Pope’s remarks pose challenge for American bishops

A report by the Associated Press said Pope Francis’ call to focus less on divisive social issues poses a challenge for US bishops.

Catholic leaders in America have adopted a more aggressive style of defending the faith in recent years. They said they had to because society was moving so far from traditional beliefs on marriage and other issues.

But on Thursday, Francis said the church was putting too much emphasis on abortion, gay marriage and contraception. The pope said it’s driving people away.

“I don’t see how the pope’s remarks can be interpreted in any other way than arguing that the church’s rhetoric on the so-called culture war issues needs to be toned down,” the report quoted John Green, a religion specialist at the University of Akron’s Bliss Institute of Applied Politics.

“I think his language calls for less stridency on these issues,” Green said.

Terrence Tilley, a theologian at Fordham University, said the pope wasn’t silencing discussion of abortion or same-sex marriage but indicating those issues should be less central, for the sake of evangelizing.

“Although Francis is sending a clear signal that he’s not a culture warrior, that doesn’t mean the bishops will follow in lock step,” Tilley said.

Few of the US bishops who have commented so far on Francis’ interview indicated they plan to change.

Archbishop William Lori of Baltimore, head of the bishops’ religious liberty committee, said in a phone interview, “Issues do arise, and we cannot always control the timing.” However, he added, “Every time I make a statement about one of these things, I will certainly take another look at it and ask, ‘Does this really lead people back to the heart of the Gospel?'”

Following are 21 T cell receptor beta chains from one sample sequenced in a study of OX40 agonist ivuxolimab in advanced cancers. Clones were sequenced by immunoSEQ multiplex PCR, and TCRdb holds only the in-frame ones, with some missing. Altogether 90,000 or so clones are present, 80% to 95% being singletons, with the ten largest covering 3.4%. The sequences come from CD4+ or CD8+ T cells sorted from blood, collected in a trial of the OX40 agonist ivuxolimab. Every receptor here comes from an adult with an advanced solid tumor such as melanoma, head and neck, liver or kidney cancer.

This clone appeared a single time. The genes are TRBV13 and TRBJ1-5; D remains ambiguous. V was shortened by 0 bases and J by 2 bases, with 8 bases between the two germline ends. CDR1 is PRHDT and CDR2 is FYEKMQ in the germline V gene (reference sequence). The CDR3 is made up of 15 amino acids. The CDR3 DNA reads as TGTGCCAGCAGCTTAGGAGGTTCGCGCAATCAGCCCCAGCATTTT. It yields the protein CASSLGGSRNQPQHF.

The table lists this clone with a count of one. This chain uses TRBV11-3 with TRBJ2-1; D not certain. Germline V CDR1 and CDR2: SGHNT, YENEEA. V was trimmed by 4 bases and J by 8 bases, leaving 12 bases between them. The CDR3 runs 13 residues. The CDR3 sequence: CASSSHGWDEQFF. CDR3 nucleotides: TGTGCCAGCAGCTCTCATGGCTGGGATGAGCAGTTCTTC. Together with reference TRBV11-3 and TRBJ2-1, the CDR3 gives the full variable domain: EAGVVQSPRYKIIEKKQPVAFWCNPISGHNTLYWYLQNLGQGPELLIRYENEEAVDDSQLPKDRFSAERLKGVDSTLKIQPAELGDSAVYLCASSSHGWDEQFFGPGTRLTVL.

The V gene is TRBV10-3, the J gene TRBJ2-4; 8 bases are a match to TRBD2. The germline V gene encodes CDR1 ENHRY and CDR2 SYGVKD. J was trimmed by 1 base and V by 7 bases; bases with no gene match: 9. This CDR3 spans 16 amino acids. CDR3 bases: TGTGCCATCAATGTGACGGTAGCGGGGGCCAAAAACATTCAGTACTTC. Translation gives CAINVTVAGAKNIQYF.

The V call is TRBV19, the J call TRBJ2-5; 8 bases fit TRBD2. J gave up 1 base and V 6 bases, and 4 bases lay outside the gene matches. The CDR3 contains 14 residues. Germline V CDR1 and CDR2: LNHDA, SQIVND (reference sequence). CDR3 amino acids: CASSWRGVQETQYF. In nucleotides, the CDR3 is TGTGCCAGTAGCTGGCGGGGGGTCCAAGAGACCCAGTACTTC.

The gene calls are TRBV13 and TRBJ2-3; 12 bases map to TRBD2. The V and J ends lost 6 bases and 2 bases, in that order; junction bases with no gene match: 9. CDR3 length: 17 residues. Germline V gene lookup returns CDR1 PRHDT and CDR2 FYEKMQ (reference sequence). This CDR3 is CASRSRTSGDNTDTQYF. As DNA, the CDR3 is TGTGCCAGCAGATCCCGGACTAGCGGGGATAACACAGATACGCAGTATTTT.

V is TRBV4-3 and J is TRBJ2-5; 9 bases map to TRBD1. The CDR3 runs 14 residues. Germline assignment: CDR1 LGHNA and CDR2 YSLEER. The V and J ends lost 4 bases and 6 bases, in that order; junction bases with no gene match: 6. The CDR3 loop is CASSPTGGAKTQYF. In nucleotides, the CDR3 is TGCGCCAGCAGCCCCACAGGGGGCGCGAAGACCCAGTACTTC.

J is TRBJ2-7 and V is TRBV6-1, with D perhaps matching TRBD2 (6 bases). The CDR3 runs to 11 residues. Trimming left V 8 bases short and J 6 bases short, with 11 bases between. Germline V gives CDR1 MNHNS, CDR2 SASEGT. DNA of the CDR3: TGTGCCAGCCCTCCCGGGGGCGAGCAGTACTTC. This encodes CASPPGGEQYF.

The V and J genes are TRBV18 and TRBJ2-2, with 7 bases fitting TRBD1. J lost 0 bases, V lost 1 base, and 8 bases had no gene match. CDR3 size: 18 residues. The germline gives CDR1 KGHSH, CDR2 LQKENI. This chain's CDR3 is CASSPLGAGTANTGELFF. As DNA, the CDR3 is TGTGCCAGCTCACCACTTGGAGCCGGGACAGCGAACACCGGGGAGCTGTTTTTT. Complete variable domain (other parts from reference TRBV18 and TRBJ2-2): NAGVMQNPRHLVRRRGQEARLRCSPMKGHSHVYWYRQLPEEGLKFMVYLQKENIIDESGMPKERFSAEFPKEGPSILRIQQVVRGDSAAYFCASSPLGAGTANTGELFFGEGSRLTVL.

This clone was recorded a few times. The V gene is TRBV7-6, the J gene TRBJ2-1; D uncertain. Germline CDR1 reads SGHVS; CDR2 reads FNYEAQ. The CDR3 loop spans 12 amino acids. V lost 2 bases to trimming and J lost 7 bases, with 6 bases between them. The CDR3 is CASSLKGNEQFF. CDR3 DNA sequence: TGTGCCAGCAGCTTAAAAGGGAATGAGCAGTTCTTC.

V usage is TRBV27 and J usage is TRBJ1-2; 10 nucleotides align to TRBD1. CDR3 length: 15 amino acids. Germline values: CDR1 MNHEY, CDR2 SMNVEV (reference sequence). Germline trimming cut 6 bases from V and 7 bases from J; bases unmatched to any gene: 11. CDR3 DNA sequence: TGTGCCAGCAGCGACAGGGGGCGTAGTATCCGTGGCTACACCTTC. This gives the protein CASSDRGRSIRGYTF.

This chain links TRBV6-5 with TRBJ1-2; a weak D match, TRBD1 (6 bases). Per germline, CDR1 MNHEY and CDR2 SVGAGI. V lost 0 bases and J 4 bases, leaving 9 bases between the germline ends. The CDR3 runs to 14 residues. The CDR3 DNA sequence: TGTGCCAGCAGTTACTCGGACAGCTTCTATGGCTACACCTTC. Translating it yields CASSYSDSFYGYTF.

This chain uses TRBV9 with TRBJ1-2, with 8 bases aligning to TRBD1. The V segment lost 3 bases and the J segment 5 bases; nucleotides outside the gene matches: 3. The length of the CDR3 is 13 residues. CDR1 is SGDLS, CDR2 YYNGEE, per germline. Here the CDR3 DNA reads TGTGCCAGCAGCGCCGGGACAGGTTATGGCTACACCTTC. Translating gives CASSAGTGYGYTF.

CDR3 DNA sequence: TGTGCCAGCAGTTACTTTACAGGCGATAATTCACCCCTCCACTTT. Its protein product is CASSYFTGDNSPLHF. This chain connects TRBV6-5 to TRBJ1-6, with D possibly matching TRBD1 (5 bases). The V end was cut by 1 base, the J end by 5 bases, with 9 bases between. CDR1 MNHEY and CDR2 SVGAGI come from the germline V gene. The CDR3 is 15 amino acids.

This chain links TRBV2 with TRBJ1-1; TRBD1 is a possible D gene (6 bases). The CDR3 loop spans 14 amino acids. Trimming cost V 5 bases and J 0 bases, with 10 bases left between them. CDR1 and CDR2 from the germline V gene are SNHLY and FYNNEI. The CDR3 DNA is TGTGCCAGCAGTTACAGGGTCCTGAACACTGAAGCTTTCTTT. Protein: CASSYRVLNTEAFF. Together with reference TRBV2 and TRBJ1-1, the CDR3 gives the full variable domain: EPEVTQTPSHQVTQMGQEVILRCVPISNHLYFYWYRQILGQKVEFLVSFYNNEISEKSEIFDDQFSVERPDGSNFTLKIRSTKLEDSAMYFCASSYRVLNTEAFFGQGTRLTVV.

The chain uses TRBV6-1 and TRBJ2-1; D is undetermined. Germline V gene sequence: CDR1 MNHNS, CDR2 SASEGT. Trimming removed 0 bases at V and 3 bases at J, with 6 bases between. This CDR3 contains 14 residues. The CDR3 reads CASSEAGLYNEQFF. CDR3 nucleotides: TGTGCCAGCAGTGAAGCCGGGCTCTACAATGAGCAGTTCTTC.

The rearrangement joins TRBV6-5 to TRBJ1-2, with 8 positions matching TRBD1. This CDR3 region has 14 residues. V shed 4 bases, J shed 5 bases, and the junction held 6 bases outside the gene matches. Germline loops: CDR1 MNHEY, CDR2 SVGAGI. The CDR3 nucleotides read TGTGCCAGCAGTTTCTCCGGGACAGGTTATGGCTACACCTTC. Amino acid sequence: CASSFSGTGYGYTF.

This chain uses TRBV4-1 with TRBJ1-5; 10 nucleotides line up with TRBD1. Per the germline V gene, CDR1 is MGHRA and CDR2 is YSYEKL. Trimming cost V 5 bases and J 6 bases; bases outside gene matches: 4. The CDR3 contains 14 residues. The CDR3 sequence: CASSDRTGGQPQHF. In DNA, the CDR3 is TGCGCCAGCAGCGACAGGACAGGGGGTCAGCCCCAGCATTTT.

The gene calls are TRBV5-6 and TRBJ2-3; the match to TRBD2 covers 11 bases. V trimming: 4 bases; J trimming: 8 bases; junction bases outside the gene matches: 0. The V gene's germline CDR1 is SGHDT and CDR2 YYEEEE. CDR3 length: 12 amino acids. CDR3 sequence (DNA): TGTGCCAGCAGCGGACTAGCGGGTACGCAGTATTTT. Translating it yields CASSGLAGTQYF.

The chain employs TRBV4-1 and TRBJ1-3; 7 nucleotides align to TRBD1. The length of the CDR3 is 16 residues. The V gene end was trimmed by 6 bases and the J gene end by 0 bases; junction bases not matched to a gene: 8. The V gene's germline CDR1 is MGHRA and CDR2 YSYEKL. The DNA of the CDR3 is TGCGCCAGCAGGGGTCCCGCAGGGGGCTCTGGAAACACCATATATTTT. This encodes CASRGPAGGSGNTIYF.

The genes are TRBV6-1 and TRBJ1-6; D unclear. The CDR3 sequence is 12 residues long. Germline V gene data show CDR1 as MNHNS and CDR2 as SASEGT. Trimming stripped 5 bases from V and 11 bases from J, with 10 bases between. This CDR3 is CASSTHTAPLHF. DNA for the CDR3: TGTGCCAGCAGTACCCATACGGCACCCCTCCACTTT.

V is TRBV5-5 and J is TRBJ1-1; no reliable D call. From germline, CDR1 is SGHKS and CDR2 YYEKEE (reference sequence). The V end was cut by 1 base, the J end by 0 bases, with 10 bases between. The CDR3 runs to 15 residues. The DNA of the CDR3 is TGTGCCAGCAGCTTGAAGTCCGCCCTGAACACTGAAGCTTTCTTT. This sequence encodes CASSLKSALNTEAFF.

Lori said he expected no changes in the bishops’ push for broader religious exemptions from the contraception coverage rule in the Affordable Care Act.

Archbishop Salvatore Cordileone of San Francisco, head of the bishops’ defense-of-marriage committee, said in a brief statement, “We must address key issues, and if key issues are in the minds of those who are talking with us, we will address them.”

New York Cardinal Timothy Dolan, president of the bishops’ conference, said he thought the pope was telling everyone — inside and outside the church — to focus less on polarizing debates on sex and morals.

“I don’t know if it’s just the church that seems obsessed with those issues. It seems to be culture and society,” Dolan said on “CBS This Morning.” “What I think he’s saying is, ‘Those are important issues and the church has got to keep talking about them, but we need to talk about them in a fresh new way.’ If we keep kind of a negative, finger-wagging tone, it’s counterproductive.”


AP/Fox News

AP/The Denver Post

The New York Times

Image: Reuters

News category: World.

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